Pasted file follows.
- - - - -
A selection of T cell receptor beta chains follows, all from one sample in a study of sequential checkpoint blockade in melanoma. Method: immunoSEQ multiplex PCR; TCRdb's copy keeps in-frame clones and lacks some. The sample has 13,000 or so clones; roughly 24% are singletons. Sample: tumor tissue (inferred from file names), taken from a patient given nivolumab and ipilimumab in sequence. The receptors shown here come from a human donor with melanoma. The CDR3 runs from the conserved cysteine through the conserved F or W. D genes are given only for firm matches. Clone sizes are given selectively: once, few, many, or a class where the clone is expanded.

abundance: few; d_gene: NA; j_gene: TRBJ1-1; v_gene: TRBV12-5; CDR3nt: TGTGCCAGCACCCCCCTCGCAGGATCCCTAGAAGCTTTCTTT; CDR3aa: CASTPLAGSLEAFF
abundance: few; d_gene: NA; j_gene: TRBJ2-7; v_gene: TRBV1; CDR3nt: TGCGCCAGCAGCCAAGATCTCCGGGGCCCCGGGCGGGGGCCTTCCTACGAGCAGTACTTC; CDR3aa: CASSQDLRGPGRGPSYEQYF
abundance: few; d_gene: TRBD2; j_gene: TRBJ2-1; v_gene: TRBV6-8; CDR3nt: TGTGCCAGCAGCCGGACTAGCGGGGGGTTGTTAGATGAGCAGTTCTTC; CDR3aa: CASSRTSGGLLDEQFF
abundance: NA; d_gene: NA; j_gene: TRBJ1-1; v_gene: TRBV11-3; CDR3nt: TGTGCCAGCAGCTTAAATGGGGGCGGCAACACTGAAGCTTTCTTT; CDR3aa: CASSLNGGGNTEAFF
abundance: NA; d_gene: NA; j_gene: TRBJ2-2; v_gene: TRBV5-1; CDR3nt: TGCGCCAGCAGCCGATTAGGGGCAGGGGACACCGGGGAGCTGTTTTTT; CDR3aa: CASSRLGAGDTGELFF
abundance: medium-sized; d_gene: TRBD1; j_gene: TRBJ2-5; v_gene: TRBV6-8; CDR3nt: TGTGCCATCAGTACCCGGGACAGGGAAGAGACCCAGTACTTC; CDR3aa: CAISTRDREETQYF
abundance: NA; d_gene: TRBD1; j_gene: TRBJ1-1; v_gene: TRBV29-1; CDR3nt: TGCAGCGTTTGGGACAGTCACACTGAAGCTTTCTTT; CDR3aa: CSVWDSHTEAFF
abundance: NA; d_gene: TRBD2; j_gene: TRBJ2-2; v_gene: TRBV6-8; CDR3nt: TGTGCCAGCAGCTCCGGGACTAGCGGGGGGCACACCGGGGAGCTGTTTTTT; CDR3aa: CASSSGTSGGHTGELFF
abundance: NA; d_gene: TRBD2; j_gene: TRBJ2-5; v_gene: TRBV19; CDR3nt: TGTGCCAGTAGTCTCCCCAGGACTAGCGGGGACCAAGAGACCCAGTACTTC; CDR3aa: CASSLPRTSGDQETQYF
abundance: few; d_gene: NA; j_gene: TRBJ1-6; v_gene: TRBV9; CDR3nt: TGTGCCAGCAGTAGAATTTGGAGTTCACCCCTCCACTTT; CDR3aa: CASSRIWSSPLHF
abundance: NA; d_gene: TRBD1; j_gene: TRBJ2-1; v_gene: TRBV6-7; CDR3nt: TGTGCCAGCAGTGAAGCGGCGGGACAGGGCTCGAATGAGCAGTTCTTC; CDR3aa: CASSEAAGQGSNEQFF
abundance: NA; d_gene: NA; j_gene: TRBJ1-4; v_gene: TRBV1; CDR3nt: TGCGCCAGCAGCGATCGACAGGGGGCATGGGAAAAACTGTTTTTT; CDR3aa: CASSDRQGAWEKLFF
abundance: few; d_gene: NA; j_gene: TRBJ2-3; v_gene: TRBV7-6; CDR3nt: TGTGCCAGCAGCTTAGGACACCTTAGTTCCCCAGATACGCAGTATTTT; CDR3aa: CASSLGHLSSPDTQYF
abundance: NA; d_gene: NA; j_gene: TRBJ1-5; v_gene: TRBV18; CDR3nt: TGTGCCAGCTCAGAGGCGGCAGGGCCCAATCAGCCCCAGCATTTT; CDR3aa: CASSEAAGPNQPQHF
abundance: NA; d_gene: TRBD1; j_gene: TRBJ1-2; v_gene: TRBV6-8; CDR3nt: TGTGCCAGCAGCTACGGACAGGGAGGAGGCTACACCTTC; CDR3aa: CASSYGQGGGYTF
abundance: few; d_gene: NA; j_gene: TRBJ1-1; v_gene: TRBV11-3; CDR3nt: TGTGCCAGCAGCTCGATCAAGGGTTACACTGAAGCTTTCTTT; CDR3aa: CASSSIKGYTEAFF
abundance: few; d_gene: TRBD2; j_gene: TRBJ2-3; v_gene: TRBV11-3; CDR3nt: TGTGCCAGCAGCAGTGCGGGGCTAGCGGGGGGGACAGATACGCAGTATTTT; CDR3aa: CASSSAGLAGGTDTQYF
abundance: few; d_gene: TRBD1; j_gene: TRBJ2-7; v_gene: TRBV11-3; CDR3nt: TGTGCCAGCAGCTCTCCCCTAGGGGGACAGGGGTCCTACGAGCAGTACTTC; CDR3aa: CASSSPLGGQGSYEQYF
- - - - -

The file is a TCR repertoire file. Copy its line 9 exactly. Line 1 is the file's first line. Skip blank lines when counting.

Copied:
abundance: NA; d_gene: TRBD2; j_gene: TRBJ2-2; v_gene: TRBV6-8; CDR3nt: TGTGCCAGCAGCTCCGGGACTAGCGGGGGGCACACCGGGGAGCTGTTTTTT; CDR3aa: CASSSGTSGGHTGELFF